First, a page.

A new study shows that mysterious cycles in salinity in the lower Colorado River are a result of precipitation patterns in the headwaters of the upper basin more than a thousand river miles away. The salinity levels generally repeat about every 10 years.

    Beginning in the late 1970s, these decadal-scale salinity cycles were observed at monitoring locations on the lower Colorado River in the U.S., hampering the Bureau of Reclamation’s efforts to manage salinity in the river for delivery of water to Mexico to meet obligations under an international treaty.

    The Colorado River provides water for more than 35 million people in the U.S. and 3 million in Mexico. The river also sustains agricultural production of food for millions in both countries. Mexico uses nearly all of its Colorado River allotment for irrigation. High salinity in irrigation water can reduce agricultural productivity and may preclude growing crops such as tomatoes and lettuce.

    The new findings published in the Journal of Environmental Management were conducted by the USGS in cooperation with the Bureau of Reclamation.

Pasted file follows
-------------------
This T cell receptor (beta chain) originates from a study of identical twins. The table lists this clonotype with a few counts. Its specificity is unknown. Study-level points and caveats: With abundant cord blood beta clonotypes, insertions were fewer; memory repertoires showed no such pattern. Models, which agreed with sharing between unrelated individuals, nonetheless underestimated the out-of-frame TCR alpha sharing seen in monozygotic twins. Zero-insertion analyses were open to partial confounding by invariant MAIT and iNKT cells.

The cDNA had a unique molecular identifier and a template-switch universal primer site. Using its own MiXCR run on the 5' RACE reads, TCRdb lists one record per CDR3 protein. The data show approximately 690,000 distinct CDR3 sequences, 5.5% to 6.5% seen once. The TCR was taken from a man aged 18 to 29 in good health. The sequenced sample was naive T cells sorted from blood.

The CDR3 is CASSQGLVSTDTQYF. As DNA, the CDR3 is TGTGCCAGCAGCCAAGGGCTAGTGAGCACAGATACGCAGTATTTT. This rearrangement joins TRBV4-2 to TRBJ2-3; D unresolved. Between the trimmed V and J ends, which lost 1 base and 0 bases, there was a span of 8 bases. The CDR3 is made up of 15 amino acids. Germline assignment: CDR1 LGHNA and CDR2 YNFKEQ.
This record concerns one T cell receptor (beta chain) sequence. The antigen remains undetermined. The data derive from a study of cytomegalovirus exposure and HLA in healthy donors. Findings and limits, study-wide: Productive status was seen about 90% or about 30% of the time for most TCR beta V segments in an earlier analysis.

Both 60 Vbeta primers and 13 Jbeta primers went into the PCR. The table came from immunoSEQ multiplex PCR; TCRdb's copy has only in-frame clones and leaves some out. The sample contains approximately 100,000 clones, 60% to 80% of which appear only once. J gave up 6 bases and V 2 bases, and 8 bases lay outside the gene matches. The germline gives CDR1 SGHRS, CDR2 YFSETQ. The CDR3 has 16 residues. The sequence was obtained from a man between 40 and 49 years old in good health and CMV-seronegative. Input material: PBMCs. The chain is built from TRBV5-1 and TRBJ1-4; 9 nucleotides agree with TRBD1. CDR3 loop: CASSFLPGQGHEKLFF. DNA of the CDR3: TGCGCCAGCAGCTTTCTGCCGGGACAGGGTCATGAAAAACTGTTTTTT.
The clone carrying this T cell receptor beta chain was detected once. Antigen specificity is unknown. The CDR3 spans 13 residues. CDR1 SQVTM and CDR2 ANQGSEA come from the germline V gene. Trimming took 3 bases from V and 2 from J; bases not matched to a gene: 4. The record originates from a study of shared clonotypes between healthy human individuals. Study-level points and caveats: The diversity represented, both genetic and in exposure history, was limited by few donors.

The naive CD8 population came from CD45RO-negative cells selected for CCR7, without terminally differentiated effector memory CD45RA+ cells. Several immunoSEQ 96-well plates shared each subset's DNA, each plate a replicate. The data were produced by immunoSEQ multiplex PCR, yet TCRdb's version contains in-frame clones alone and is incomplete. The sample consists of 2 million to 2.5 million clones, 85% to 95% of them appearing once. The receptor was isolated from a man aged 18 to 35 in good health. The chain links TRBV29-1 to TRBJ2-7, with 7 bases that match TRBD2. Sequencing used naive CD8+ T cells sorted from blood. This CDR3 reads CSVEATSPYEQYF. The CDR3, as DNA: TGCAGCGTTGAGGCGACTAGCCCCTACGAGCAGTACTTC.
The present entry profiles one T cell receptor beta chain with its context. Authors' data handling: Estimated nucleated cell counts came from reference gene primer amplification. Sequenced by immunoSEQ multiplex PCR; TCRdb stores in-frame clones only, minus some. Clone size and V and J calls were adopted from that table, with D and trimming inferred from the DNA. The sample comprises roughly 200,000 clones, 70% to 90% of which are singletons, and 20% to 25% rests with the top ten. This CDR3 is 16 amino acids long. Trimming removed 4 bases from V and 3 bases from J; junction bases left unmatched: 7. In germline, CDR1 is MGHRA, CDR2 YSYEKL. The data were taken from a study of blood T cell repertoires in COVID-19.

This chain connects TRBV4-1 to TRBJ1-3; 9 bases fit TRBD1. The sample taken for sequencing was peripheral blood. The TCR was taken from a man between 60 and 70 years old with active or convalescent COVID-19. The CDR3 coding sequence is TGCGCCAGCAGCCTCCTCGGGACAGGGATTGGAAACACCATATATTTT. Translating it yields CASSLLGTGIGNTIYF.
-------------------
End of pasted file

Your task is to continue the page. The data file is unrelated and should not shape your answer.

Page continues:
“It’s important for Reclamation to be able to understand and forecast changes in salinity in the lower Colorado River as management actions may be required,” said Fred Tillman, lead author of the study. “Understanding the causes of the salinity cycles will provide Reclamation with about 4 years of advance notice on future changing salinity cycles in the lower river.”

    USGS scientists tracked salinity cycles from the northern international boundary with Mexico, upstream through Lake Mead and the Grand Canyon, to Lees Ferry using extensive streamflow and water- chemistry datasets. Scientists first hypothesized that evaporation in Lake Powell may cause the cycles. However, evaluation of lake water levels, evaporation data and salinity results from Lake Powell eliminated the reservoir as the cause. Scientists continued their search even farther up the basin, finding that monitoring data from the Green, Colorado and San Juan Rivers in the upper basin all showed salinity cycles that were similar to those seen on the lower river. Cyclical patterns in precipitation in the upper basin were discovered to be causing the cyclical salinity patterns in the river that then travel downstream relatively unchanged.

    The Colorado River at the Imperial National Wildlife Refuge near Cabin Lake, Arizona. Photo credit: USGS

    Findings of a #Colorado data miner could be pivotal in #climatechange lawsuits — The Mountain Town News @MountainTownNew

    Directional drilling from one well site via the National Science Foundation

    From The Mountain Town News (Allen Best):

    Startling climate change conclusions of Colorado researcher

    A startling fact has emerged from what the New York Times Magazine describes as a basement full of dusty reports in the mountains of Colorado.